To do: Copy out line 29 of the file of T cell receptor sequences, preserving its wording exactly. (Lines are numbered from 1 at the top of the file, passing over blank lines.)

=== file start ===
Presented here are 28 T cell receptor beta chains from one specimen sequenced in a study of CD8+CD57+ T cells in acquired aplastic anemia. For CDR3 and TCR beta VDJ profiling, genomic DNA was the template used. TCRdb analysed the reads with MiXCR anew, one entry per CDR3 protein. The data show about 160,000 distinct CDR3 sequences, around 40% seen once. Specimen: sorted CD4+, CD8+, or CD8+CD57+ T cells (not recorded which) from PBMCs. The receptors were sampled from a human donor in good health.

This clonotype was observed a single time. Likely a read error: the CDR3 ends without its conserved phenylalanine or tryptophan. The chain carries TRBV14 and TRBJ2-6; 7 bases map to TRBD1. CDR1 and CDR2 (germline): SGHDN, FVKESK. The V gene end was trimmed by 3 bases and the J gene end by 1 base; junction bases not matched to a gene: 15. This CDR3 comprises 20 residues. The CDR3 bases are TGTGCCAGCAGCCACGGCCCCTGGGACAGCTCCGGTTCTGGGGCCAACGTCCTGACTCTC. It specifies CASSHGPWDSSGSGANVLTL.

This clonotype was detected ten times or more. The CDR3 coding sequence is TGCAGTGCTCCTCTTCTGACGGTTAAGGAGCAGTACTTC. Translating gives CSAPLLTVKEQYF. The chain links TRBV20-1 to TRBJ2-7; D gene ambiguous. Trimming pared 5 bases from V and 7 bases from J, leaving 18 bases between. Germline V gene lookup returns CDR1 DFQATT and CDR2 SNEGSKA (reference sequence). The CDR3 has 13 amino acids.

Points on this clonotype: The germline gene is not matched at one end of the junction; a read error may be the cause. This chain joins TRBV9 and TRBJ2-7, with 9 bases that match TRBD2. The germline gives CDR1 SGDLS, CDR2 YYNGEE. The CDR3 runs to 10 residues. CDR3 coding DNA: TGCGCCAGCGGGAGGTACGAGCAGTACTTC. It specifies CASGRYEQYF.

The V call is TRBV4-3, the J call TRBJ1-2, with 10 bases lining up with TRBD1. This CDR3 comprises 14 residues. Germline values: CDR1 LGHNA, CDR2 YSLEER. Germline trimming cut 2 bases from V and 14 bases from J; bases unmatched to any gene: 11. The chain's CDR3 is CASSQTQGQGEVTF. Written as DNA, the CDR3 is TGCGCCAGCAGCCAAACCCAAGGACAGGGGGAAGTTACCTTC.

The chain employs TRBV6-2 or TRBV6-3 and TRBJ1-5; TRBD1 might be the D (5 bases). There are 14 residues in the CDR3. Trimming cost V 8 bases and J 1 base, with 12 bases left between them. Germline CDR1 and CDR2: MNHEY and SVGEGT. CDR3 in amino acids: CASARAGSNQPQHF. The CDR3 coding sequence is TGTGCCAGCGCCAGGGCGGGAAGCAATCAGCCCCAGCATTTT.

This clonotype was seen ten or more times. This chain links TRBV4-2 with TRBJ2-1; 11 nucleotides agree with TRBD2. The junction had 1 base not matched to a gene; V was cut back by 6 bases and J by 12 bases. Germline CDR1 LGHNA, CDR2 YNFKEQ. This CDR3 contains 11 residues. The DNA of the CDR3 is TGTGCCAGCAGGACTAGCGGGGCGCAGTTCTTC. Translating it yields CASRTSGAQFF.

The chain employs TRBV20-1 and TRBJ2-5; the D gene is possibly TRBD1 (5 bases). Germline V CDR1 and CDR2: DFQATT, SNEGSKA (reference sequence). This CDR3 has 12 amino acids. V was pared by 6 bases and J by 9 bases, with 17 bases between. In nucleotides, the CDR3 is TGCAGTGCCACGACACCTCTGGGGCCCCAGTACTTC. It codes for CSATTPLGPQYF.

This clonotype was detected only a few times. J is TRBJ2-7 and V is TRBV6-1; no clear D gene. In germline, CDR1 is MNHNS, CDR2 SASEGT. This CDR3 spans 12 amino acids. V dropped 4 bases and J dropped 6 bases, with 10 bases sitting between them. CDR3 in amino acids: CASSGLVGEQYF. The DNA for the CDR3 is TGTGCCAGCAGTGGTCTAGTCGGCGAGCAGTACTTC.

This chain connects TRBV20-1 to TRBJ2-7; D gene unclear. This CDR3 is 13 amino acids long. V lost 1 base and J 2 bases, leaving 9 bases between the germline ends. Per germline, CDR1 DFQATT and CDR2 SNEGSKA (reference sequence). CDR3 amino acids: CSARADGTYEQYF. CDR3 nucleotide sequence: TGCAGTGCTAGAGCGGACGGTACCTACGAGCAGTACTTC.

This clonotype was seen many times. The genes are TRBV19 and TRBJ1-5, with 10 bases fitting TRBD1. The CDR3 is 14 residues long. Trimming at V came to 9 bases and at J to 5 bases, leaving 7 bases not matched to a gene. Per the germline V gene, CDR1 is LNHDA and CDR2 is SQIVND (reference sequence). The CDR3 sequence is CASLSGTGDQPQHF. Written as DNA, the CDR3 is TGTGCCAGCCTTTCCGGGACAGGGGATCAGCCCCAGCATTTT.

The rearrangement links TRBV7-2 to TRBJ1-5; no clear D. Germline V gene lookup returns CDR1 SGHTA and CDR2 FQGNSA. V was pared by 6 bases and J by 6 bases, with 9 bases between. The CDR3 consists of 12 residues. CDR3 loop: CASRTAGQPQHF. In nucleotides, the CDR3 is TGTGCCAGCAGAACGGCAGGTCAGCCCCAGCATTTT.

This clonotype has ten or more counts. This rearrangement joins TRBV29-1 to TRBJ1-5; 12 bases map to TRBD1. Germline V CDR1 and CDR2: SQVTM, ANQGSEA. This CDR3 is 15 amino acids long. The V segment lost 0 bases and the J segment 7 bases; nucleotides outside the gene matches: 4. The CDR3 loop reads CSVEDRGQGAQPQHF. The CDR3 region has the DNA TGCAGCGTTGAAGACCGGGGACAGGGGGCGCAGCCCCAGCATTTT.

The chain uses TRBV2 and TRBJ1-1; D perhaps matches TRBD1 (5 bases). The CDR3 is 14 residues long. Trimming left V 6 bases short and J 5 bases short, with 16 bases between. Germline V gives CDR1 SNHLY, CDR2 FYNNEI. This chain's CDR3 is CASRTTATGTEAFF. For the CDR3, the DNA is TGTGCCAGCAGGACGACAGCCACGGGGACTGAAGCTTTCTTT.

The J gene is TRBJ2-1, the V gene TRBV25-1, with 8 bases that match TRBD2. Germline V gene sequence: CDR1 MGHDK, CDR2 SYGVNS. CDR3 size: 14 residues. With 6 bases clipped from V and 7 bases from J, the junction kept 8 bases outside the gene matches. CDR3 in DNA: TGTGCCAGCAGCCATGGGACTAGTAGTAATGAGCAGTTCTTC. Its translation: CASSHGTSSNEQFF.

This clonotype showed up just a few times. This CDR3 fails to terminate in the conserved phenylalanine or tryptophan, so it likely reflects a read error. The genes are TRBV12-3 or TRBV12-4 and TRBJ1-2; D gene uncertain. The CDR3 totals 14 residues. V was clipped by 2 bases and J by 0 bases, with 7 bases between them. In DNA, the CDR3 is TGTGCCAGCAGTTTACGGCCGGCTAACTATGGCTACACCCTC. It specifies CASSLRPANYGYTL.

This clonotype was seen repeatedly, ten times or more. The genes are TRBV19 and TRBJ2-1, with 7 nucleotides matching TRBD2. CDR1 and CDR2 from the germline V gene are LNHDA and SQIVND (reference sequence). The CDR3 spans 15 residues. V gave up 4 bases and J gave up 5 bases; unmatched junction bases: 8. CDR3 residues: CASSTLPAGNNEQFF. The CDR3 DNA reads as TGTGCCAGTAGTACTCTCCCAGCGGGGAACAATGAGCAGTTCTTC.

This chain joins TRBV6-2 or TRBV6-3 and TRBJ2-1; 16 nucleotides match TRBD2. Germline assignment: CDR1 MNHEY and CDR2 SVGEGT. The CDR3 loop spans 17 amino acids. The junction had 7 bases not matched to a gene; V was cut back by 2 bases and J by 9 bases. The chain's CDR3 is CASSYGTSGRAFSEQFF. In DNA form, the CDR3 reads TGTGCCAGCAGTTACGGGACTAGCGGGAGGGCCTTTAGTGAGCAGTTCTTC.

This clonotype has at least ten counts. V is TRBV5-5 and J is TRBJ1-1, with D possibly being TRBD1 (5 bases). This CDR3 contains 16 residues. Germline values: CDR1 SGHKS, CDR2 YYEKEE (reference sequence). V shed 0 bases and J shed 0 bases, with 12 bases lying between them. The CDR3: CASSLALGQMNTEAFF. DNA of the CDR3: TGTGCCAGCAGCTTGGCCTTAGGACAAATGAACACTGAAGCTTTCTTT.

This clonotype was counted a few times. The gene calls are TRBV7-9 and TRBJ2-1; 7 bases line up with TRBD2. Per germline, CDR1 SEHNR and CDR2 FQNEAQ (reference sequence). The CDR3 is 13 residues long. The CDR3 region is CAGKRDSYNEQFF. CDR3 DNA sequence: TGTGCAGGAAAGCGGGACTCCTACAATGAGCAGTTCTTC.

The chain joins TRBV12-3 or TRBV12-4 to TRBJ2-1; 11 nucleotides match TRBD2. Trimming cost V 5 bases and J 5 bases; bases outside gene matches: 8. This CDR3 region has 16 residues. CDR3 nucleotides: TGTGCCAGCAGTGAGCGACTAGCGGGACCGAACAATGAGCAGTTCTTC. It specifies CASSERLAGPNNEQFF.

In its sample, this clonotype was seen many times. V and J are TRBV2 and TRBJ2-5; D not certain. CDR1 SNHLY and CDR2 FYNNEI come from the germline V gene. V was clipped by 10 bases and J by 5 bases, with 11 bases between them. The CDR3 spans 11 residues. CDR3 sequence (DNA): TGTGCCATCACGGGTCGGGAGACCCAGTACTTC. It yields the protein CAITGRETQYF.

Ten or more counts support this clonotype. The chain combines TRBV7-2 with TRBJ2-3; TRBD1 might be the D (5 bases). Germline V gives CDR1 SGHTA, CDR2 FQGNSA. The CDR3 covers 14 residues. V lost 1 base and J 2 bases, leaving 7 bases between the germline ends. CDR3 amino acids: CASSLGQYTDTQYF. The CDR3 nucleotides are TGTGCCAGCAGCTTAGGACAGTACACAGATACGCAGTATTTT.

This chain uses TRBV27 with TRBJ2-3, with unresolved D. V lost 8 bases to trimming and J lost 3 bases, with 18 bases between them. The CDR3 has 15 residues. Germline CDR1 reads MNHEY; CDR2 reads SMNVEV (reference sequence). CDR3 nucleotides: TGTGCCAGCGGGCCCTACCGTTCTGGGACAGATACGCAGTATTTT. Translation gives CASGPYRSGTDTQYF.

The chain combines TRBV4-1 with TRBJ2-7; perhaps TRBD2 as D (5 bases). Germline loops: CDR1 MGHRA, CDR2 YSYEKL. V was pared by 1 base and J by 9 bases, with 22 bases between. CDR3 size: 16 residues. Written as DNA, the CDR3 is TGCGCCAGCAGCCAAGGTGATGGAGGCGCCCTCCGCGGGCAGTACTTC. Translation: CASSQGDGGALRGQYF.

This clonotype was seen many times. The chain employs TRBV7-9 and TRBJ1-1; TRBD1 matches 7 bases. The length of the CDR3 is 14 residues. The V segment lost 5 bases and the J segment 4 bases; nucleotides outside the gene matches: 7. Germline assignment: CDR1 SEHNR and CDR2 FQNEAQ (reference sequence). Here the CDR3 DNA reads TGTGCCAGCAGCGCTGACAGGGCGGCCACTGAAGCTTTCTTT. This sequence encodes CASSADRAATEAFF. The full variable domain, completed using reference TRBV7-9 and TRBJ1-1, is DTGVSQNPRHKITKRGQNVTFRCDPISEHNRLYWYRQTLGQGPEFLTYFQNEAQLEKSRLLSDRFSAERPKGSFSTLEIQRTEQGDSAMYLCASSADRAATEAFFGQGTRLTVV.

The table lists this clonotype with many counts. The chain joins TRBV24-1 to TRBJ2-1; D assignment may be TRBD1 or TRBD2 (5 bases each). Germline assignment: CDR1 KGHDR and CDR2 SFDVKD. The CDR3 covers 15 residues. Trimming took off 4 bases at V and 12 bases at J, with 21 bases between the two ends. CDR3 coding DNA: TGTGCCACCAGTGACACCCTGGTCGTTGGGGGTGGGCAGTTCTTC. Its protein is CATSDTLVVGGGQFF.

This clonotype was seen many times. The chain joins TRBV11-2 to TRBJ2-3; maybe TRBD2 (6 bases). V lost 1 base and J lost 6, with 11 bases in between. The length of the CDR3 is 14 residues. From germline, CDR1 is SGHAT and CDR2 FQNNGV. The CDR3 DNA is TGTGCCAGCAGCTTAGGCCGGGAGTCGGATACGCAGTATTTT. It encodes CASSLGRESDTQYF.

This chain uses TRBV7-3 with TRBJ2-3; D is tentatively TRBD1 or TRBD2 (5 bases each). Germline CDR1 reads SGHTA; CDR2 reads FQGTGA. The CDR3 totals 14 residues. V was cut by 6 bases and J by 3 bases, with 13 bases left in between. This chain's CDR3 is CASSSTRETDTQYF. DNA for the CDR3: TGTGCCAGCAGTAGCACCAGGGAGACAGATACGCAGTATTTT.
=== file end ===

This chain uses TRBV7-3 with TRBJ2-3; D is tentatively TRBD1 or TRBD2 (5 bases each). Germline CDR1 reads SGHTA; CDR2 reads FQGTGA. The CDR3 totals 14 residues. V was cut by 6 bases and J by 3 bases, with 13 bases left in between. This chain's CDR3 is CASSSTRETDTQYF. DNA for the CDR3: TGTGCCAGCAGTAGCACCAGGGAGACAGATACGCAGTATTTT.